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Socioeconomic Differences in Old Age MortalityAging and Mortality

Socioeconomic Differences in Old Age Mortality: Aging and Mortality Chapter 1 1.1 Increasing Life Expectancy Most countries in the world have aging societies, i.e., populations where the mean age and the share of old people are increasing. The United Nations defines aging societies as societies in which more than 7 percent of the population are 65 years old or older, and aged societies as societies where 14 percent are in this age group. According to this definition, Denmark and Germany are aged societies with their respective percentages being 14.9 and 17.5 in 2003 (World Bank 2004). The USA is still an aging society with 12.4 percent of the population over the age of 64 in 2002 (ibid.). The percentage of people in the world above age 60 was 8 percent in 1950, 10 percent in 2005 and is expected to be 22 percent in 2050 (United Nations 2005:13). This aging process consists of two distinct demographic changes: falling fertility and falling mortality in older ages. The fertility decline is based on the increased use of contraceptives and on the change of lifestyles and values which compromise between family life and childbearing on the one hand and occupational duties, inse- curities and individualized self-realization on the other. Mortality decline http://www.deepdyve.com/assets/images/DeepDyve-Logo-lg.png

Socioeconomic Differences in Old Age MortalityAging and Mortality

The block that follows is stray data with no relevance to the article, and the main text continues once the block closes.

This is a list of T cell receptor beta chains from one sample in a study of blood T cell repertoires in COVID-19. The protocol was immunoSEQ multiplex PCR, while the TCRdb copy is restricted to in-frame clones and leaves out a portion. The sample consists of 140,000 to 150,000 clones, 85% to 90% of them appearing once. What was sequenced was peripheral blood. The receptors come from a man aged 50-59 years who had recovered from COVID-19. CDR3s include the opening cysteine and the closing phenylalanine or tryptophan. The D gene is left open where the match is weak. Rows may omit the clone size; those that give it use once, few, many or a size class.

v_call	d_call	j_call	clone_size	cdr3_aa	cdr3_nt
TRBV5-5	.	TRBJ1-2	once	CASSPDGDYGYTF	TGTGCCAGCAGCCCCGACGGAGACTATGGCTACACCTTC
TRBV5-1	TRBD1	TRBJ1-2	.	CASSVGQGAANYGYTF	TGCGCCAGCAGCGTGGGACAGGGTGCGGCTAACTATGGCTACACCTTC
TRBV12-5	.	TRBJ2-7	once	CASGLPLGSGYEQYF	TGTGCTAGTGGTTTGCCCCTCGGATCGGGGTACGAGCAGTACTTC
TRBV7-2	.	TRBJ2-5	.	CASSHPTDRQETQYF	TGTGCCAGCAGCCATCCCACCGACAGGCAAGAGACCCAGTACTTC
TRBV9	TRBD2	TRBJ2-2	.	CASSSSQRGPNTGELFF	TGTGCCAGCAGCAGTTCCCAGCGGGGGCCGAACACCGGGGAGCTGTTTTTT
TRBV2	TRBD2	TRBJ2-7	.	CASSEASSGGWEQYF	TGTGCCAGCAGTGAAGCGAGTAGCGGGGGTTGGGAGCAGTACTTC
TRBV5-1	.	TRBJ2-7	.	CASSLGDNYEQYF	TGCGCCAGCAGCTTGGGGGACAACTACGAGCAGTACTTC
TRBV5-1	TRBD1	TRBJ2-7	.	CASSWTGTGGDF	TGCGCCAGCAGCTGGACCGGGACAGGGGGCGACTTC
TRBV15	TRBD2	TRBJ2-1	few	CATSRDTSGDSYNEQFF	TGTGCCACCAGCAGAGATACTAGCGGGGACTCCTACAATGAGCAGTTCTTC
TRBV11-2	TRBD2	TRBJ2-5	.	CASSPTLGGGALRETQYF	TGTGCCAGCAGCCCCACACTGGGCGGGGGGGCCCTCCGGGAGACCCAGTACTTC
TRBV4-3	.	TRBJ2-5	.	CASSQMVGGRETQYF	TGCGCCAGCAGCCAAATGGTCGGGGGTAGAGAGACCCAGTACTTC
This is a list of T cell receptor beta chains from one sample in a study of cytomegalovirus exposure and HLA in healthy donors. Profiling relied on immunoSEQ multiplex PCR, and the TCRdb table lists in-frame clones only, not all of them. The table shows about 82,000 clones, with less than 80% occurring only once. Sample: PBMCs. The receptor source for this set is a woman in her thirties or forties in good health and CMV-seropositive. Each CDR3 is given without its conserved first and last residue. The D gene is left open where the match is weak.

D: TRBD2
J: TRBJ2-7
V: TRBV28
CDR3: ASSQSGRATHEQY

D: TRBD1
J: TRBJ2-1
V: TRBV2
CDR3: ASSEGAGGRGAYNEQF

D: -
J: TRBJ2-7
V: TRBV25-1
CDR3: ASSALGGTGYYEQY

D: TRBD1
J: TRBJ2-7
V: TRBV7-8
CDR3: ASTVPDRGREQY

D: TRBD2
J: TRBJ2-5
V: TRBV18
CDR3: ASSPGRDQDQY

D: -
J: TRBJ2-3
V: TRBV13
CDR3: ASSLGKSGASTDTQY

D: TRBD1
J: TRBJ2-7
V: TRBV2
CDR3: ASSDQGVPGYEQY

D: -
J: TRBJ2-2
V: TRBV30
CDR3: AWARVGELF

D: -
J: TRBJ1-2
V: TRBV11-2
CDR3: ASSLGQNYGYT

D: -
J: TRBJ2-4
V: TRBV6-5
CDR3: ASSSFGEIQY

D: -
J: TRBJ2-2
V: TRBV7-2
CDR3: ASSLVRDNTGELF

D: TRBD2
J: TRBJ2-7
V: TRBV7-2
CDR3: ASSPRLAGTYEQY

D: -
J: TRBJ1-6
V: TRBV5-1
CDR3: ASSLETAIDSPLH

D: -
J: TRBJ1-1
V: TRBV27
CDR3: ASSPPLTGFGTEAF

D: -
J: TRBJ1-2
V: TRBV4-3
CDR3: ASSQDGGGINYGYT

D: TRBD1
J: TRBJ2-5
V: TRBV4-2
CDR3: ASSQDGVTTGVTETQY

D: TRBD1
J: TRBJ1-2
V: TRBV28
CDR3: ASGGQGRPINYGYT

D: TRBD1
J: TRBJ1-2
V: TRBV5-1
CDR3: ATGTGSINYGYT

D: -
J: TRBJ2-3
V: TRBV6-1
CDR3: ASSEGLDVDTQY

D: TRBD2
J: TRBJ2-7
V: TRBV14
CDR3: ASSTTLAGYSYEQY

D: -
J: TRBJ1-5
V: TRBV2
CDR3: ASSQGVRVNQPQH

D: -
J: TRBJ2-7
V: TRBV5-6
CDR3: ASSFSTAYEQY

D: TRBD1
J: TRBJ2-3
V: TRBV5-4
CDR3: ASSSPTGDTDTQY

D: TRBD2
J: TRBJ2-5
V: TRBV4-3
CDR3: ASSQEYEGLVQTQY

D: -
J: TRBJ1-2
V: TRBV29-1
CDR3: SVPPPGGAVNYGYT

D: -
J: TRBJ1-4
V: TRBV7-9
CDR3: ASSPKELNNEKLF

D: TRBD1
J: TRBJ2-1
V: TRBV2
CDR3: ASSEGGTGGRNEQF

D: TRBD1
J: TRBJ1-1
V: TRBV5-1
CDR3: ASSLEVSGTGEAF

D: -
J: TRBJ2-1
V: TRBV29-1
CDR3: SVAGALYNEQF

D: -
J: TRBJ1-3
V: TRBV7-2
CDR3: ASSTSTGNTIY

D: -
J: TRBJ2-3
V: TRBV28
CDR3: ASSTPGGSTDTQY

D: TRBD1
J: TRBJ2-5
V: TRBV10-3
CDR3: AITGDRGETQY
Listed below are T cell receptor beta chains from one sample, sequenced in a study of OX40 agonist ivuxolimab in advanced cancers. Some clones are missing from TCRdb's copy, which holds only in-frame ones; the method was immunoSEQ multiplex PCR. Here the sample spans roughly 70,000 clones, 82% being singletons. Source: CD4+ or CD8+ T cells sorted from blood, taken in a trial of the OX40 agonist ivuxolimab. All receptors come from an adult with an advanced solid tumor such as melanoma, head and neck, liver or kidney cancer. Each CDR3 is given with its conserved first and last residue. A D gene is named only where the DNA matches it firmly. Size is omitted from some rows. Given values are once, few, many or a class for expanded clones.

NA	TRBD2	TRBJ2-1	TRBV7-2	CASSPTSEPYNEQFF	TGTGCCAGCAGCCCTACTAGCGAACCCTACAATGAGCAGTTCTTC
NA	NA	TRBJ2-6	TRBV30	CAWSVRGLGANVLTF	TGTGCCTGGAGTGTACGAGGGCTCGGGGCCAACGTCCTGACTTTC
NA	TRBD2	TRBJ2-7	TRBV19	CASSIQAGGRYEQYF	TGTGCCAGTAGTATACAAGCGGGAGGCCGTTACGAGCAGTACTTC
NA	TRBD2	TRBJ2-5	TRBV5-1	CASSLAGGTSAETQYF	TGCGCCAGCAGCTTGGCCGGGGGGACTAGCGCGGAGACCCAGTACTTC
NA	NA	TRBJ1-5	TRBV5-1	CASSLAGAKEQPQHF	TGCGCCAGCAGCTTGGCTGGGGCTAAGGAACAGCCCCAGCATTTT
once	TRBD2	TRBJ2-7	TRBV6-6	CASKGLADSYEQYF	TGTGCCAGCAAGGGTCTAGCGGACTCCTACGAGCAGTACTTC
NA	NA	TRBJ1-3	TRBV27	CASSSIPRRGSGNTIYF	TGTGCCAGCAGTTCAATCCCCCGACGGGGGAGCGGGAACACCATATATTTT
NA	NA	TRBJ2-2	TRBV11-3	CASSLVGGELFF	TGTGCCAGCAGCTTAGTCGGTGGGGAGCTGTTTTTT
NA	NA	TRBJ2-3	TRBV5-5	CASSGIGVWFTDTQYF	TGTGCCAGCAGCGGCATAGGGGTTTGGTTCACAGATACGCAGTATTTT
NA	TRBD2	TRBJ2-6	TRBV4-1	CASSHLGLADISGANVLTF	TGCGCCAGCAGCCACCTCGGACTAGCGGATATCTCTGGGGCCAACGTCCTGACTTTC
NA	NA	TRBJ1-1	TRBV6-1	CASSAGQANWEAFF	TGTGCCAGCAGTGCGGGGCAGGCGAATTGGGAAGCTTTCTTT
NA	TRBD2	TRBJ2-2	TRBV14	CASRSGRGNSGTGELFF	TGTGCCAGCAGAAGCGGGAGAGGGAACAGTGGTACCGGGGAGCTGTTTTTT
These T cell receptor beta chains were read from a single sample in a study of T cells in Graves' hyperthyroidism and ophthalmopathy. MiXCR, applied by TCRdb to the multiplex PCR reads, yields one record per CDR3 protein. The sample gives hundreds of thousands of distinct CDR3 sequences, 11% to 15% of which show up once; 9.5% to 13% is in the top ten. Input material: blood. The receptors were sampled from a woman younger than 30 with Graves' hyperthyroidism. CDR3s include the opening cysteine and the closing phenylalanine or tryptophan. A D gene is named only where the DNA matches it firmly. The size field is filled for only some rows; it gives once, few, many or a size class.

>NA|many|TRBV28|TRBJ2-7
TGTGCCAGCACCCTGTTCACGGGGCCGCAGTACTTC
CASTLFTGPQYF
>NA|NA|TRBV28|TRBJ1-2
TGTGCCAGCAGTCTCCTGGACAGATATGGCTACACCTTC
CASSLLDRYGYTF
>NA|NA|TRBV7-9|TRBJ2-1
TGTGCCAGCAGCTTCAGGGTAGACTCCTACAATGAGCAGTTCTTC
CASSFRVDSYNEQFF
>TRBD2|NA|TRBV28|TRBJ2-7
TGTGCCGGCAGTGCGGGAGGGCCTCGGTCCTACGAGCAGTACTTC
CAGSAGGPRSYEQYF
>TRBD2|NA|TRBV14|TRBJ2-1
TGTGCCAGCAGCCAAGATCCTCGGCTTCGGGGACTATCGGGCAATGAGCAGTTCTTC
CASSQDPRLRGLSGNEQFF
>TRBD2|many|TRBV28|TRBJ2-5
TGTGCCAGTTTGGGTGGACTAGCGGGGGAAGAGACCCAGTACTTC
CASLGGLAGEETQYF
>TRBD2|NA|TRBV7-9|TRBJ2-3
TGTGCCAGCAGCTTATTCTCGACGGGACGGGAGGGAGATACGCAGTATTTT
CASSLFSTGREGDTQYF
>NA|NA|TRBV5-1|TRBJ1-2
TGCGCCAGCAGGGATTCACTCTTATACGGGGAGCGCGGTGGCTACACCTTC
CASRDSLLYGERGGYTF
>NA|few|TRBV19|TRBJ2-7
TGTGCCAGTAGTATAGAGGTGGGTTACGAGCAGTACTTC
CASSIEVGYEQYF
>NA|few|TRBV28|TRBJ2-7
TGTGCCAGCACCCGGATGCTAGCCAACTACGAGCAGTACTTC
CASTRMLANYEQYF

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Publisher
Springer Netherlands
Copyright
© Springer Netherlands 2008
ISBN
978-1-4020-8691-5
Pages
5 –14
DOI
10.1007/978-1-4020-8692-2_2
Publisher site
See Chapter on Publisher Site

Abstract

Chapter 1 1.1 Increasing Life Expectancy Most countries in the world have aging societies, i.e., populations where the mean age and the share of old people are increasing. The United Nations defines aging societies as societies in which more than 7 percent of the population are 65 years old or older, and aged societies as societies where 14 percent are in this age group. According to this definition, Denmark and Germany are aged societies with their respective percentages being 14.9 and 17.5 in 2003 (World Bank 2004). The USA is still an aging society with 12.4 percent of the population over the age of 64 in 2002 (ibid.). The percentage of people in the world above age 60 was 8 percent in 1950, 10 percent in 2005 and is expected to be 22 percent in 2050 (United Nations 2005:13). This aging process consists of two distinct demographic changes: falling fertility and falling mortality in older ages. The fertility decline is based on the increased use of contraceptives and on the change of lifestyles and values which compromise between family life and childbearing on the one hand and occupational duties, inse- curities and individualized self-realization on the other. Mortality decline

Published: Jan 1, 2008

Keywords: Life Expectancy; Rich Country; Increase Life Expectancy; Aging Society; Mortality Decline

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